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Federal District Court Rules that Stormwater Runoff from Chicken Farm Is Exempt from NPDES Permit Requirement


The U.S. District Court for the Northern District of West Virginia has ruled that stormwater runoff from a poultry farm is exempt from the requirement to obtain a Clean Water Act (CWA) National Pollutant Discharge Elimination System (NPDES) permit.  In its decision issued October 23 in a case styled Alt v. EPA, Case No. 2:12-cv-00042, the court found that litter and manure washed from the farmyard into navigable waters as a result of precipitation was an “agricultural stormwater discharge.”  Such discharges are exempt from the CWA’s NPDES permit requirement.

The Alt case originated out of an EPA inspection of a West Virginia poultry farm.  Following the inspection, EPA determined that stormwater carried manure and litter from the farmyard into a navigable water of the United States, thus creating a point source discharge requiring an NPDES permit.  In light of this determination, EPA issued an enforcement order requiring the farm’s owner to obtain an NPDES permit. The farm owner challenged the enforcement order in federal court, arguing that the stormwater discharges were not “point sources” as defined in the CWA.  Under the CWA, only “point source” discharges are required to obtain an NPDES permit.  The CWA’s definition of “point source” specifically excludes “agricultural stormwater discharges.”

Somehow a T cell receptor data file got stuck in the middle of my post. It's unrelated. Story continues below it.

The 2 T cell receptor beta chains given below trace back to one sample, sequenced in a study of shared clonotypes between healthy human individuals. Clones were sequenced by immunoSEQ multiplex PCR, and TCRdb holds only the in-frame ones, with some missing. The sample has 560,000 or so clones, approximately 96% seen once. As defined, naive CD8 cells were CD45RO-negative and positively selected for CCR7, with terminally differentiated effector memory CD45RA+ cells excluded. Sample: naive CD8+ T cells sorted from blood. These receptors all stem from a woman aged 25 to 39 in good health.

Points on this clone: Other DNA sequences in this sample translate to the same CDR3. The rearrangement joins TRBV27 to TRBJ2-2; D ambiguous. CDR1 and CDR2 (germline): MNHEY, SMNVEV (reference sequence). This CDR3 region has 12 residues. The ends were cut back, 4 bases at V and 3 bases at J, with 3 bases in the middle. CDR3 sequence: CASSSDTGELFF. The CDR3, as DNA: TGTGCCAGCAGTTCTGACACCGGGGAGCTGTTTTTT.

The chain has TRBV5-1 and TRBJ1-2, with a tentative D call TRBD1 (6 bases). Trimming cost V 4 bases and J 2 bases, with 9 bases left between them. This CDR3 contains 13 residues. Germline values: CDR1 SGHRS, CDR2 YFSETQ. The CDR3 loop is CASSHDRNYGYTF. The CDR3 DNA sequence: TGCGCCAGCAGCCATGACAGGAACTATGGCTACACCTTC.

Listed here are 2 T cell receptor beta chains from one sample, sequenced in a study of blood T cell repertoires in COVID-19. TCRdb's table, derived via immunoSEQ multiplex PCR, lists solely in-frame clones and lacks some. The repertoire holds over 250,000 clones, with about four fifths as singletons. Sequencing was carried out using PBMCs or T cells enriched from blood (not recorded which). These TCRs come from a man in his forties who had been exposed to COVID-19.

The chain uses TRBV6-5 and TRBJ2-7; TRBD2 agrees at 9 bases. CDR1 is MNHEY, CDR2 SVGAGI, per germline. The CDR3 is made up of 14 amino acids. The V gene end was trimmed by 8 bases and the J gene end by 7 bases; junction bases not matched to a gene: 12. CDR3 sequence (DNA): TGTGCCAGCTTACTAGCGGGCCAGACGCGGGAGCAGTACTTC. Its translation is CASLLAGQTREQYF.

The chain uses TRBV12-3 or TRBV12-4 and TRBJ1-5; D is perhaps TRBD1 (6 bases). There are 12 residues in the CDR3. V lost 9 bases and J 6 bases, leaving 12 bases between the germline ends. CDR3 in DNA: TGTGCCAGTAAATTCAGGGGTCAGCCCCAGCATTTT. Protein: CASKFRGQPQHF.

In the federal court case, EPA advanced three primary arguments.  First, the agency argued that the case was moot because it had withdrawn the enforcement order.  The court rejected this argument in a preliminary order entered in April, noting that all of the parties to the case needed a ruling on the scope of the agricultural stormwater exemption.  On the merits of its claim, EPA argued that because the stormwater discharges originated from a concentrated animal feeding operation (CAFO), a permit was required, because the CWA’s definition of point source expressly includes discharges from CAFOs.  EPA also argued that the discharges were “industrial” and not “agricultural” and therefore the agricultural stormwater exception to the definition of “point source” did not apply.  The court rejected both of these arguments.

The court first held that the exemption for agricultural stormwater discharges applies to all stormwater-related discharges from agricultural facilities, even CAFOs.  Moreover, the court held that the discharges originated from the farmyard portion of the farm, and not the “production area,” which is the portion of a CAFO subject to NPDES permitting requirements. Next, the court held that under a common sense reading of the term “agricultural,” discharges from a poultry farm were agricultural and not industrial.  Thus, the court declared that “litter and manure which is washed from the Alt farmyard to navigable waters by a precipitation event is an agricultural stormwater discharge and therefore not a point source discharge, thereby rendering it exempt from the NPDES permit requirement of the Clean Water Act.”

The decision in Alt is a major victory for agricultural groups and farmers, who had been closely watching the case to determine the scope of NPDES permitting requirements at agricultural operations.  At the time of this article, it has not been determined whether EPA or environmental interest groups that intervened in the Alt case will pursue an appeal of the district court’s ruling.

To view a complete PDF of the September/October 2013 issue of the Environmental Letter, click HERE.

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